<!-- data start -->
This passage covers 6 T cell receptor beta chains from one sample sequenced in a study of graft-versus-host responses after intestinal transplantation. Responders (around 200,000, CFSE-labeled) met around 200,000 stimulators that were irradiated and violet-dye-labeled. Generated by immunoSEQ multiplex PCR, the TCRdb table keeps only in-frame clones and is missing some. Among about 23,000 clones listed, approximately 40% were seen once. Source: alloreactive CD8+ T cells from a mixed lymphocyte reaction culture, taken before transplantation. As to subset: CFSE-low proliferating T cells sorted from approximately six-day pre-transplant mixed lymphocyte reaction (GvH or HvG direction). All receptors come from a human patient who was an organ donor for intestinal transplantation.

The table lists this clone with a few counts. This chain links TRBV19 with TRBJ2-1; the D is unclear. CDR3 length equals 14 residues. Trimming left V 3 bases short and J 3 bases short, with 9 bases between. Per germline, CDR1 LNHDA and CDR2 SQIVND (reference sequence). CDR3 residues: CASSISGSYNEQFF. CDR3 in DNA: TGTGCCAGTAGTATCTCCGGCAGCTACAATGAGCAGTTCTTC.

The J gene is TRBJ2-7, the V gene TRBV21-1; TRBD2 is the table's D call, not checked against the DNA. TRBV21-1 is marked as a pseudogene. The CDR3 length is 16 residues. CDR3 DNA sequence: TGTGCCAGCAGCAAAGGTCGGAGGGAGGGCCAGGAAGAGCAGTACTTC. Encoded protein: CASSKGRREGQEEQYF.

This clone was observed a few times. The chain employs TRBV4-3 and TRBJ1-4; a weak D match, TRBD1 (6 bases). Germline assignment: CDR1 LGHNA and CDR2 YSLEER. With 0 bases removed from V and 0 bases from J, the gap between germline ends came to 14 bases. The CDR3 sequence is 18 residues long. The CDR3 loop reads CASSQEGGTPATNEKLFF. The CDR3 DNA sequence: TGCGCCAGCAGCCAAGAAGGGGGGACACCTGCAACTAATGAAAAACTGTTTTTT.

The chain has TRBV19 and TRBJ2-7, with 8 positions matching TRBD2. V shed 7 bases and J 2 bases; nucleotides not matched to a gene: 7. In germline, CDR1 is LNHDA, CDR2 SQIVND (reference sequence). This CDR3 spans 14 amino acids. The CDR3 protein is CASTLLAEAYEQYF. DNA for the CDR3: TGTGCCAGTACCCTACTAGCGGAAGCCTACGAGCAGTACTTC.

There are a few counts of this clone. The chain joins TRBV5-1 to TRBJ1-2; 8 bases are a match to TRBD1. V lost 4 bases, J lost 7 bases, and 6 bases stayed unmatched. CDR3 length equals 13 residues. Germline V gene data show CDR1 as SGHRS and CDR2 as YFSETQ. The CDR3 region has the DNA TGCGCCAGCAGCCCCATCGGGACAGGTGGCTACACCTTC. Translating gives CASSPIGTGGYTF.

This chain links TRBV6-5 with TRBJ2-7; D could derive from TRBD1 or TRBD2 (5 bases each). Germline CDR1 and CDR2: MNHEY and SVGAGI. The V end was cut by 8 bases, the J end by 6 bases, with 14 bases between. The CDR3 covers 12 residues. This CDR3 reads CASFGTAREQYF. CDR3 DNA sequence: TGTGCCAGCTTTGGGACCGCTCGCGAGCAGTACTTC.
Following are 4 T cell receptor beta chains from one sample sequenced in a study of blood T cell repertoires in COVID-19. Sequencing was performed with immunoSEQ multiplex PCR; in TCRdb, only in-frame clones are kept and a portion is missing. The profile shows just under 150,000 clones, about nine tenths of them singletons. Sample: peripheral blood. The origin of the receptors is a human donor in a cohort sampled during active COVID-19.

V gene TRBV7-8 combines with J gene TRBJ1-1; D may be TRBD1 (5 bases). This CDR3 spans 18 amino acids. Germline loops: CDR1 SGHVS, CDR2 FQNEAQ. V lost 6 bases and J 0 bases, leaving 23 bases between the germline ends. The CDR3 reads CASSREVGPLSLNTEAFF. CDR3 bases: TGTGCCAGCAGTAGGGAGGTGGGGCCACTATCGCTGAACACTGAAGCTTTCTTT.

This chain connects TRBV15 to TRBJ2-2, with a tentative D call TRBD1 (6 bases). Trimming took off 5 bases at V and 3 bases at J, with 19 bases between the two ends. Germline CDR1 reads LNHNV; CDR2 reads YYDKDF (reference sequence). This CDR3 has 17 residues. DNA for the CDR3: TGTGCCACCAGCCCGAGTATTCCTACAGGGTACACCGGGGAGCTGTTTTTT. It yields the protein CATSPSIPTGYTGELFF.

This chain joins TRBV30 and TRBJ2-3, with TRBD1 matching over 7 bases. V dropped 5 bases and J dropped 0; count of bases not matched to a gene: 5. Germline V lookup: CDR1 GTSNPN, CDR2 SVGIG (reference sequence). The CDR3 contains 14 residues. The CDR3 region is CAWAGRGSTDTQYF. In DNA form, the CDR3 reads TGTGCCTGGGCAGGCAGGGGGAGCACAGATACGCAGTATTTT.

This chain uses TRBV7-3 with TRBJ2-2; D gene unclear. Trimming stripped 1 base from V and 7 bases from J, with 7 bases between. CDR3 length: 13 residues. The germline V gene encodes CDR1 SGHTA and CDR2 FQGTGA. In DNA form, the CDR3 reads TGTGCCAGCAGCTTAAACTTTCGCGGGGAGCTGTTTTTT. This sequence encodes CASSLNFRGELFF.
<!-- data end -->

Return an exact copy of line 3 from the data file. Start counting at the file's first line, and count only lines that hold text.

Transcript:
The J gene is TRBJ2-7, the V gene TRBV21-1; TRBD2 is the table's D call, not checked against the DNA. TRBV21-1 is marked as a pseudogene. The CDR3 length is 16 residues. CDR3 DNA sequence: TGTGCCAGCAGCAAAGGTCGGAGGGAGGGCCAGGAAGAGCAGTACTTC. Encoded protein: CASSKGRREGQEEQYF.